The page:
Simple, right? Not easy though. Most people can tell you what they DON’T want in details but very few can give you specifications of what they really want to accomplish. Even fewer can give you the steps and the habits they need to form to get there.
2. Don’t make excuses or exceptions.
Just do it. If you want to work out every day – just do it every day. If you make one exception, you will make another one and another one.
3. Share your goal.
Tell others about what you have decided as this will keep you accountable. It’s much easier to follow through when you know that people are watching (and some are judging you). Have a consequence if you don’t follow through.
I am a big fan of visualization as we talked in this article. Imagine yourself following the good habit you have formed. Imagine yourself with the result of following that habit for a week, a month, a year. How would you feel if you can eat right and work out for a year – would the results satisfy you or make you hungrier for more?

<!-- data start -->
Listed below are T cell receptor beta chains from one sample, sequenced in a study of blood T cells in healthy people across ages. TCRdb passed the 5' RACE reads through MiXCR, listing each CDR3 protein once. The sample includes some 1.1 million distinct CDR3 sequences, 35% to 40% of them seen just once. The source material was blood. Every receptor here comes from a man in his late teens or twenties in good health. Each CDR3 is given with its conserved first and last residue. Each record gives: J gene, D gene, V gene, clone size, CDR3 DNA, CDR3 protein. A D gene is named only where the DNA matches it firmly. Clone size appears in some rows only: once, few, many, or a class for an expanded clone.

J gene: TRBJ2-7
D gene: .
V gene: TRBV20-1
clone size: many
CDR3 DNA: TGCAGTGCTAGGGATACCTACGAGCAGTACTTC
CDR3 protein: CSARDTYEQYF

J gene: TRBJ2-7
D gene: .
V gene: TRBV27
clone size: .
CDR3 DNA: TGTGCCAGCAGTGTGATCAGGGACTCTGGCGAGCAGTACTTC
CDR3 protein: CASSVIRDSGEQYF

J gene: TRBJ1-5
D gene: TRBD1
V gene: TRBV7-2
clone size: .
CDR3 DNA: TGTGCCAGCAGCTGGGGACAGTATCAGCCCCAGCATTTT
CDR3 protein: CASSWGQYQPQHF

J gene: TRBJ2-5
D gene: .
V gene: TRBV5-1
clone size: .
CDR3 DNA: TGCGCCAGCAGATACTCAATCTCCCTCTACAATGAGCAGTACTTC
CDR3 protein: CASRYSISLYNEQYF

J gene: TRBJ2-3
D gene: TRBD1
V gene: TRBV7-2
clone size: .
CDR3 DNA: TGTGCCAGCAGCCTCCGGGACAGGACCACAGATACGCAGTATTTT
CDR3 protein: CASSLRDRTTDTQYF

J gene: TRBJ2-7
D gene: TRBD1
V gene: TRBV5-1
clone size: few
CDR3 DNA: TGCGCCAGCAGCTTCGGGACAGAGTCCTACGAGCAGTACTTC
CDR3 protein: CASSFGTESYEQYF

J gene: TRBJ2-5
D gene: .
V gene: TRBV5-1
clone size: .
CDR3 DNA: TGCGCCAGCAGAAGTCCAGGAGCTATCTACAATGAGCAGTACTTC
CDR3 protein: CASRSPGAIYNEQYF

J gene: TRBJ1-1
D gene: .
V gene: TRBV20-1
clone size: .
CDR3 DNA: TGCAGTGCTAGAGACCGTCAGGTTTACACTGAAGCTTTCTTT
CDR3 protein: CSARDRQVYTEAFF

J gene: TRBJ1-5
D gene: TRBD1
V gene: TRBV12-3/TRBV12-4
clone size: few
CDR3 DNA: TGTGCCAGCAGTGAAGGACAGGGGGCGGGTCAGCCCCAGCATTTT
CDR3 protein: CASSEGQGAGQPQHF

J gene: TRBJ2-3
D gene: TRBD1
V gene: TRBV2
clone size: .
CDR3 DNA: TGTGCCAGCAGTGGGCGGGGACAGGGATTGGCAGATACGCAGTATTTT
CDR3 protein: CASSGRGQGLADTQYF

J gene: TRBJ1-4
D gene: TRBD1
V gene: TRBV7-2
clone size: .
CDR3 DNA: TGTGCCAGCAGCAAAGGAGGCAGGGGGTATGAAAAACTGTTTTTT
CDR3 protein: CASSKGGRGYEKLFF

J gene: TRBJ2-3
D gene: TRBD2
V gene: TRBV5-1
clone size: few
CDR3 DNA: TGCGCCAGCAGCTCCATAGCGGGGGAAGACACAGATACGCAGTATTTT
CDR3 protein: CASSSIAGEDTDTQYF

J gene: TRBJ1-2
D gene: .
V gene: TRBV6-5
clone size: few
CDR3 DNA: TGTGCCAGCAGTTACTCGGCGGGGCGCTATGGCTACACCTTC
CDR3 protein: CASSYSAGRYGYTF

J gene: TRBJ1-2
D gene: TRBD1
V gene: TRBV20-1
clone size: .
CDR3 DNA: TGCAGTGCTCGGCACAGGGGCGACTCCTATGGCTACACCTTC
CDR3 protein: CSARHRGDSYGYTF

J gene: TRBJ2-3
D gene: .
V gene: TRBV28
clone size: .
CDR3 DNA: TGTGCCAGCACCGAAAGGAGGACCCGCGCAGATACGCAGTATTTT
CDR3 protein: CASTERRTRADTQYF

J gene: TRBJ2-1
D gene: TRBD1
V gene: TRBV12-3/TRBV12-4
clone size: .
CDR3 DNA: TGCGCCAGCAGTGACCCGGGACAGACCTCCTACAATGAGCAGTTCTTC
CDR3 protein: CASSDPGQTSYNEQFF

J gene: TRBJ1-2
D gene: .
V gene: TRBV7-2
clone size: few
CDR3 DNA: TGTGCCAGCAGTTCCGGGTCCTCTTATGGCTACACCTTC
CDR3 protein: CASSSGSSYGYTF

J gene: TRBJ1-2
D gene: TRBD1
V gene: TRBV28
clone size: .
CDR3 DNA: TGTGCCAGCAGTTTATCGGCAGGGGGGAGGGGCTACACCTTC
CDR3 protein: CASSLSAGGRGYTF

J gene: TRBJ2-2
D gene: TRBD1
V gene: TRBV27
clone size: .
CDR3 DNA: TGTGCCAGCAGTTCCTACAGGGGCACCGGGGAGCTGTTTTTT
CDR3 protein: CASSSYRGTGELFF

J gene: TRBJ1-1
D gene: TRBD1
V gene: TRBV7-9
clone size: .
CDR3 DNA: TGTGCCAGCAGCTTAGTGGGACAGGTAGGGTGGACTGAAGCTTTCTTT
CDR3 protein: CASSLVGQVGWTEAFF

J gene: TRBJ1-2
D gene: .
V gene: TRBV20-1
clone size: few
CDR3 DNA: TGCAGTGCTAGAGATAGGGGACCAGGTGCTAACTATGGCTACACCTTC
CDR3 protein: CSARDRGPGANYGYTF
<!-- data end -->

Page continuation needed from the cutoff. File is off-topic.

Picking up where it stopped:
5. Keep doing until it’s automatic.
This is what we mentioned before – the process has to become automatic. In fact, when you DON’T do the newly formed habit and you feel guilty about it, then you know that it has been formed.
6. Reward yourself.
If there is a consequence if you don’t follow through, there must be a reward if you do. Put something good. If you have a new habit formed and you feel it – get a great reward for yourself that will push you towards the new one.
There were other tips like affirmations that I decided to exclude as I have not practiced them (yet). But a must tip is that you should not focus on creating more than one habit at a time. If you want to replace watching movies with reading more, just put the remote control away from and get a book next to you on the couch. Your laziness will be your friend and will keep you from standing and actually walking to get the remote control. The book will now seem easier and who knows, you might actually enjoy it. Make the bad habit seem like the more difficult choice. Let the good one be noticeably easier to begin. Then the fun starts.